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Montana Firefighters Sent To Help With Australia Fire Crisis

An arial shot of the Australian bushfires.
Luca Parmitano/ESA_events
Flickr (CC BY-NC-SA 2.0)
Brush fires in Australia have burned an estimated 12 million acres since they began in late 2019.


A handful of Montana wildland firefighters are helping fight the historic bushfires in Australia, which have burned over 12 million acres, destroyed over 2,000 homes and killed at least 24 people. 

Out of the 159 wildfire and aviation management personnel sent to Australia from the U.S. last month, nine came from Montana.

Dan Hottle with the Northern Region of the U.S. Forest Service says an international agreement allows for mutual aid.

"So in 2010 was the last time we actually have sent U.S. firefighter to Australia. But we had firefighters from New Zealand helping out with U.S. fires in 2018," Hottle said.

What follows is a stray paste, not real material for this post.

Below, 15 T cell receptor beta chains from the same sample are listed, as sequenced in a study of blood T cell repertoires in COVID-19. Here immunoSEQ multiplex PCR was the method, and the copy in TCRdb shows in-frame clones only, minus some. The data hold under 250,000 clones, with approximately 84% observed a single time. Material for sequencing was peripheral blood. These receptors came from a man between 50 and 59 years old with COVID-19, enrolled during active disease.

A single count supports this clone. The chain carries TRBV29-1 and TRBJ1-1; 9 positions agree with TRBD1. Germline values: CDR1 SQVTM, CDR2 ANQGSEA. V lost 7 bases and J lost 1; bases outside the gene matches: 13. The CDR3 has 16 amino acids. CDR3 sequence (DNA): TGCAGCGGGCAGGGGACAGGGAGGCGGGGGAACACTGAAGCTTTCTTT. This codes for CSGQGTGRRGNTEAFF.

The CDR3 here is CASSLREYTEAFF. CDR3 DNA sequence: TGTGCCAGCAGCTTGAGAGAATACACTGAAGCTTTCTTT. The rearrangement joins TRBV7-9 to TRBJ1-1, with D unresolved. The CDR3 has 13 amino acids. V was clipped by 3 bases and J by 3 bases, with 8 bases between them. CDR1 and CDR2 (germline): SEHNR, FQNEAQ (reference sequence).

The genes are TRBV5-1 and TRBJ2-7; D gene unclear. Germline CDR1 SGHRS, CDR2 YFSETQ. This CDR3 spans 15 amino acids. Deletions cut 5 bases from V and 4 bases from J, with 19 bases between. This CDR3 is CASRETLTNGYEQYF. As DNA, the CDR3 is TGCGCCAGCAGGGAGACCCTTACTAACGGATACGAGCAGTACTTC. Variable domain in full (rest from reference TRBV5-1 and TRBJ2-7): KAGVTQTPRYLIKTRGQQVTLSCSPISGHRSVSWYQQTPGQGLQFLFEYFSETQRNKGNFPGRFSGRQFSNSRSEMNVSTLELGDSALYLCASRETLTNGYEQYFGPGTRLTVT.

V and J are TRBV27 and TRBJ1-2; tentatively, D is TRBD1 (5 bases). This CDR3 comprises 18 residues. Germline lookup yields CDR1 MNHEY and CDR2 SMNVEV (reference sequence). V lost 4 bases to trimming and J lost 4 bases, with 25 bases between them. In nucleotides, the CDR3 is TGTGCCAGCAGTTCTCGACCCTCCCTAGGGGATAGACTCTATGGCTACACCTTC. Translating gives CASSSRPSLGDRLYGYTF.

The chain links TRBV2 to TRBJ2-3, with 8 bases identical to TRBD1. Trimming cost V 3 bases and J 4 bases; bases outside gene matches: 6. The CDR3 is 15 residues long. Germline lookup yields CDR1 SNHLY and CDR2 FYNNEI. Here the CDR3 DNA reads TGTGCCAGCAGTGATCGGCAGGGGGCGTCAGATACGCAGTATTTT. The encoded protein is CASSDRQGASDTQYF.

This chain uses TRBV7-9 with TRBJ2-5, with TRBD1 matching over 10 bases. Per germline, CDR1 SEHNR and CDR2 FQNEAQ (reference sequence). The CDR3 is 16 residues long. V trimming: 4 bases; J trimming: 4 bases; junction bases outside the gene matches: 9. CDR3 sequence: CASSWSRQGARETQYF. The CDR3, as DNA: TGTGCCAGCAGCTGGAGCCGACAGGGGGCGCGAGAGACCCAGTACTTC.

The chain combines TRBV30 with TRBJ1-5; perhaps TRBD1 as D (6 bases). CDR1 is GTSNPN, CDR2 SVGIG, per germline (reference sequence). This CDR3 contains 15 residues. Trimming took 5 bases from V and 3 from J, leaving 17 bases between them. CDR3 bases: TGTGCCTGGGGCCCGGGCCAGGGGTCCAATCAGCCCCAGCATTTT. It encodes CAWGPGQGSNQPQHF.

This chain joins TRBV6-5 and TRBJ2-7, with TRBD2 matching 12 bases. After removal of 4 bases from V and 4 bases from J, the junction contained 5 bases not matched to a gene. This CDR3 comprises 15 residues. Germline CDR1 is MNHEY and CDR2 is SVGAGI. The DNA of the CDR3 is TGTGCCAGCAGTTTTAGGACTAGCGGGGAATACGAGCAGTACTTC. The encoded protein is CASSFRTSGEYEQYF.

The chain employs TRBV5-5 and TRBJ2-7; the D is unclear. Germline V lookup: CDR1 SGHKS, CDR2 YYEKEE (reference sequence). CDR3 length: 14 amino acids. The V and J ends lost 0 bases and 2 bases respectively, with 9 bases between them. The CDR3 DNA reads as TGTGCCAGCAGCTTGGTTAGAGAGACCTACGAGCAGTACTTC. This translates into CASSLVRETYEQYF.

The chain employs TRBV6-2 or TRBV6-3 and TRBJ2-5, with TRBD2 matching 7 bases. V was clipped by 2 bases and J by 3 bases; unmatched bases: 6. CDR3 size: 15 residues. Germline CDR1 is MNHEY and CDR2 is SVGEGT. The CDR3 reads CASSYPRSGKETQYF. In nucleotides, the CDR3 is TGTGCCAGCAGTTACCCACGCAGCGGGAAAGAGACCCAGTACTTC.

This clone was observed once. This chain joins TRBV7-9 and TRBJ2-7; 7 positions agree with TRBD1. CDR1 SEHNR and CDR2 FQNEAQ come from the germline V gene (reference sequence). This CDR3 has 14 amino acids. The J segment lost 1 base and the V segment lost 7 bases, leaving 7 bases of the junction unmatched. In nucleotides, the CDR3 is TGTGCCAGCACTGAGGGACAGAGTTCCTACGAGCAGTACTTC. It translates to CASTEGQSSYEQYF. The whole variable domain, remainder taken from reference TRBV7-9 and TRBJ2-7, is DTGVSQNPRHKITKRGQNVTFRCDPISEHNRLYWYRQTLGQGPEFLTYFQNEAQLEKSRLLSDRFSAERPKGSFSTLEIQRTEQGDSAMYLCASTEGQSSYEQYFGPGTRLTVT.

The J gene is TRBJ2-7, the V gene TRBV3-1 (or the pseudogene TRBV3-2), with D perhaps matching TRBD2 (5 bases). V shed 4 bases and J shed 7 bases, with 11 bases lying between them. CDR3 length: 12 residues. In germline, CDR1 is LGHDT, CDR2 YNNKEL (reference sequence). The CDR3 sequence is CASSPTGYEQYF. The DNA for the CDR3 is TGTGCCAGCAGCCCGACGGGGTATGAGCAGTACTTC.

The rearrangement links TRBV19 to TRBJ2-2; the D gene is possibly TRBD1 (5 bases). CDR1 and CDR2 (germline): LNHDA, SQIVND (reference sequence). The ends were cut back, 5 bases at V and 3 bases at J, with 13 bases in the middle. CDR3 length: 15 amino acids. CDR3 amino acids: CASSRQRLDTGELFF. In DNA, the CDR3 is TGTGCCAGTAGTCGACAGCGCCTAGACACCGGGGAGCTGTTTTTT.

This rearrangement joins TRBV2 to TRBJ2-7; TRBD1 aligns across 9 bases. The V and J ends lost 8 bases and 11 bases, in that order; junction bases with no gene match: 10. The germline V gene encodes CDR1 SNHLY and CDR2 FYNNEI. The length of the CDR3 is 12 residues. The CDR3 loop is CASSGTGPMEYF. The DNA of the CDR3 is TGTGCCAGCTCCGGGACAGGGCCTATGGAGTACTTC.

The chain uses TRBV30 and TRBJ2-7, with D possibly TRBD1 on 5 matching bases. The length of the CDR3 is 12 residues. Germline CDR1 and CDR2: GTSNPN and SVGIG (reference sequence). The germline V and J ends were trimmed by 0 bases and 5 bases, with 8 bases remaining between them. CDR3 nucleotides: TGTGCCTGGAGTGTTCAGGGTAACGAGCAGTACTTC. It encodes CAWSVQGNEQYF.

As part of the agreement, the Australian government will reimburse the U.S. for the cost of travel, wages and other expenses.

Hottle says the exchange of firefighters isn't the only benefit of the agreement.

"They might be fighting fires similar to the kind of fires we have, fast moving brush fires, then we can definitely see some benefit when we trade knowledge and trade resources," Hottle said.

Al Nash with the Bureau of Land Management says Montana firefighters often work outside the state, but it’s unusual for them to be sent outside the country.

"In 2019, from Montana and the Dakotas, we sent out staff to 17 other states. So for our personnel to be away from home on assignment is a pretty common thing," Nash said. 

During Montana’s fire season, firefighters generally stay in the state. But in the off-season, Nash says they try to make themselves available to those in need elsewhere.